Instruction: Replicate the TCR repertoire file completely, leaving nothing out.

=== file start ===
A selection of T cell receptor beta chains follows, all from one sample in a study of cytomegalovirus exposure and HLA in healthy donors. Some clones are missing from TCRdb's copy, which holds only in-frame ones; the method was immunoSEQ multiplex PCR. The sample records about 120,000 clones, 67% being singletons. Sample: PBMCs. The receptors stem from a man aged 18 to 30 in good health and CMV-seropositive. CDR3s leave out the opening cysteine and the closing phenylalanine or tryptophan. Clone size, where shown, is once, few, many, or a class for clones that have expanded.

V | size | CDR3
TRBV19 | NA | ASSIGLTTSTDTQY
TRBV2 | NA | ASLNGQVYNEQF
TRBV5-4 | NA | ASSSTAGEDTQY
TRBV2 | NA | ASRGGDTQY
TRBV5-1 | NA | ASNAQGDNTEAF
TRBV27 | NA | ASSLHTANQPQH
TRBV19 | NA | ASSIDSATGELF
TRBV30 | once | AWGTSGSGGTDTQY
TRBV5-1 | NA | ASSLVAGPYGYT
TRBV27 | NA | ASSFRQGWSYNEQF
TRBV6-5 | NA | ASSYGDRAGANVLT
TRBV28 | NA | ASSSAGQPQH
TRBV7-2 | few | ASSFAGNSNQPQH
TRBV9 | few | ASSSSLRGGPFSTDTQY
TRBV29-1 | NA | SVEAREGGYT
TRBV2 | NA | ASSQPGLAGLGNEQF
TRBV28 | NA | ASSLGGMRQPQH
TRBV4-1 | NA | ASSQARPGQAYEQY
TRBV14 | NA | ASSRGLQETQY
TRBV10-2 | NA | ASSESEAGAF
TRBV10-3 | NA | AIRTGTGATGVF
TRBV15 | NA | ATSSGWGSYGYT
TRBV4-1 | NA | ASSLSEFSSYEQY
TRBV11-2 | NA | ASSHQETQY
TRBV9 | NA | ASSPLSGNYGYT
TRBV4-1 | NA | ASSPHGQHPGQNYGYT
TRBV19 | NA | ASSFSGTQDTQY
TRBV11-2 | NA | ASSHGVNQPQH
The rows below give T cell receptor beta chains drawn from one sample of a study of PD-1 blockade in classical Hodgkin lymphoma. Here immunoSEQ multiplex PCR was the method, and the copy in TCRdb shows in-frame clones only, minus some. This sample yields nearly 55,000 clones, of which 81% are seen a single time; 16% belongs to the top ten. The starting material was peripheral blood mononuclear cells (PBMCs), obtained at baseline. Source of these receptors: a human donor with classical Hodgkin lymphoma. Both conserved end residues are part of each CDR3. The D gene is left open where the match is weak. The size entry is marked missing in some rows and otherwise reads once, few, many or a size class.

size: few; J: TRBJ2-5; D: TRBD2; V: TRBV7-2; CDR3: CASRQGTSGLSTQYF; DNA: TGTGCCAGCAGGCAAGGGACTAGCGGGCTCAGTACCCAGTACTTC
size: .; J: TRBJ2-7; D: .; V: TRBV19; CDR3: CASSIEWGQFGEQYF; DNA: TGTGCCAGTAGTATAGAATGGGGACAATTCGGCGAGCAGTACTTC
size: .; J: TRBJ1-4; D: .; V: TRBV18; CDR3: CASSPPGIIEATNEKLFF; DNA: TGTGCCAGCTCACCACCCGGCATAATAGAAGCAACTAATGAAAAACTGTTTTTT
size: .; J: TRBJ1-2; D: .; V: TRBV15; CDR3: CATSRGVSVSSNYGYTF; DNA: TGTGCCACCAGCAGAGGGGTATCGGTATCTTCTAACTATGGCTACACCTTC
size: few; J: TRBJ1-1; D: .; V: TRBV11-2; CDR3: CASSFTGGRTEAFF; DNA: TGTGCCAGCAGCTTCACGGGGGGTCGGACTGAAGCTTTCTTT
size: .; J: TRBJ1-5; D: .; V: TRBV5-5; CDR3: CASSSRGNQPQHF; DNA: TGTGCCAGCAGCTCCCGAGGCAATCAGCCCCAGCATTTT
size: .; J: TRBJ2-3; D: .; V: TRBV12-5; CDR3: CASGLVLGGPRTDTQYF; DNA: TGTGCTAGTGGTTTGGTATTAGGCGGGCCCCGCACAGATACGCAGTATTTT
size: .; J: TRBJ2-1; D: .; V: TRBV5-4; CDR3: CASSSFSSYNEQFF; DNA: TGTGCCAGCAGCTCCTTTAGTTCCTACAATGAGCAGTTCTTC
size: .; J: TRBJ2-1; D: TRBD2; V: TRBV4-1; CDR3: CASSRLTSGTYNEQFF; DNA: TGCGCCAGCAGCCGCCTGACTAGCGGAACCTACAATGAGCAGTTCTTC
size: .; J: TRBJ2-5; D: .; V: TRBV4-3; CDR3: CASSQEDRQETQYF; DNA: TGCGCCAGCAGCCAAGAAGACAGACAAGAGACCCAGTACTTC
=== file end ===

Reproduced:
A selection of T cell receptor beta chains follows, all from one sample in a study of cytomegalovirus exposure and HLA in healthy donors. Some clones are missing from TCRdb's copy, which holds only in-frame ones; the method was immunoSEQ multiplex PCR. The sample records about 120,000 clones, 67% being singletons. Sample: PBMCs. The receptors stem from a man aged 18 to 30 in good health and CMV-seropositive. CDR3s leave out the opening cysteine and the closing phenylalanine or tryptophan. Clone size, where shown, is once, few, many, or a class for clones that have expanded.

V | size | CDR3
TRBV19 | NA | ASSIGLTTSTDTQY
TRBV2 | NA | ASLNGQVYNEQF
TRBV5-4 | NA | ASSSTAGEDTQY
TRBV2 | NA | ASRGGDTQY
TRBV5-1 | NA | ASNAQGDNTEAF
TRBV27 | NA | ASSLHTANQPQH
TRBV19 | NA | ASSIDSATGELF
TRBV30 | once | AWGTSGSGGTDTQY
TRBV5-1 | NA | ASSLVAGPYGYT
TRBV27 | NA | ASSFRQGWSYNEQF
TRBV6-5 | NA | ASSYGDRAGANVLT
TRBV28 | NA | ASSSAGQPQH
TRBV7-2 | few | ASSFAGNSNQPQH
TRBV9 | few | ASSSSLRGGPFSTDTQY
TRBV29-1 | NA | SVEAREGGYT
TRBV2 | NA | ASSQPGLAGLGNEQF
TRBV28 | NA | ASSLGGMRQPQH
TRBV4-1 | NA | ASSQARPGQAYEQY
TRBV14 | NA | ASSRGLQETQY
TRBV10-2 | NA | ASSESEAGAF
TRBV10-3 | NA | AIRTGTGATGVF
TRBV15 | NA | ATSSGWGSYGYT
TRBV4-1 | NA | ASSLSEFSSYEQY
TRBV11-2 | NA | ASSHQETQY
TRBV9 | NA | ASSPLSGNYGYT
TRBV4-1 | NA | ASSPHGQHPGQNYGYT
TRBV19 | NA | ASSFSGTQDTQY
TRBV11-2 | NA | ASSHGVNQPQH
The rows below give T cell receptor beta chains drawn from one sample of a study of PD-1 blockade in classical Hodgkin lymphoma. Here immunoSEQ multiplex PCR was the method, and the copy in TCRdb shows in-frame clones only, minus some. This sample yields nearly 55,000 clones, of which 81% are seen a single time; 16% belongs to the top ten. The starting material was peripheral blood mononuclear cells (PBMCs), obtained at baseline. Source of these receptors: a human donor with classical Hodgkin lymphoma. Both conserved end residues are part of each CDR3. The D gene is left open where the match is weak. The size entry is marked missing in some rows and otherwise reads once, few, many or a size class.

size: few; J: TRBJ2-5; D: TRBD2; V: TRBV7-2; CDR3: CASRQGTSGLSTQYF; DNA: TGTGCCAGCAGGCAAGGGACTAGCGGGCTCAGTACCCAGTACTTC
size: .; J: TRBJ2-7; D: .; V: TRBV19; CDR3: CASSIEWGQFGEQYF; DNA: TGTGCCAGTAGTATAGAATGGGGACAATTCGGCGAGCAGTACTTC
size: .; J: TRBJ1-4; D: .; V: TRBV18; CDR3: CASSPPGIIEATNEKLFF; DNA: TGTGCCAGCTCACCACCCGGCATAATAGAAGCAACTAATGAAAAACTGTTTTTT
size: .; J: TRBJ1-2; D: .; V: TRBV15; CDR3: CATSRGVSVSSNYGYTF; DNA: TGTGCCACCAGCAGAGGGGTATCGGTATCTTCTAACTATGGCTACACCTTC
size: few; J: TRBJ1-1; D: .; V: TRBV11-2; CDR3: CASSFTGGRTEAFF; DNA: TGTGCCAGCAGCTTCACGGGGGGTCGGACTGAAGCTTTCTTT
size: .; J: TRBJ1-5; D: .; V: TRBV5-5; CDR3: CASSSRGNQPQHF; DNA: TGTGCCAGCAGCTCCCGAGGCAATCAGCCCCAGCATTTT
size: .; J: TRBJ2-3; D: .; V: TRBV12-5; CDR3: CASGLVLGGPRTDTQYF; DNA: TGTGCTAGTGGTTTGGTATTAGGCGGGCCCCGCACAGATACGCAGTATTTT
size: .; J: TRBJ2-1; D: .; V: TRBV5-4; CDR3: CASSSFSSYNEQFF; DNA: TGTGCCAGCAGCTCCTTTAGTTCCTACAATGAGCAGTTCTTC
size: .; J: TRBJ2-1; D: TRBD2; V: TRBV4-1; CDR3: CASSRLTSGTYNEQFF; DNA: TGCGCCAGCAGCCGCCTGACTAGCGGAACCTACAATGAGCAGTTCTTC
size: .; J: TRBJ2-5; D: .; V: TRBV4-3; CDR3: CASSQEDRQETQYF; DNA: TGCGCCAGCAGCCAAGAAGACAGACAAGAGACCCAGTACTTC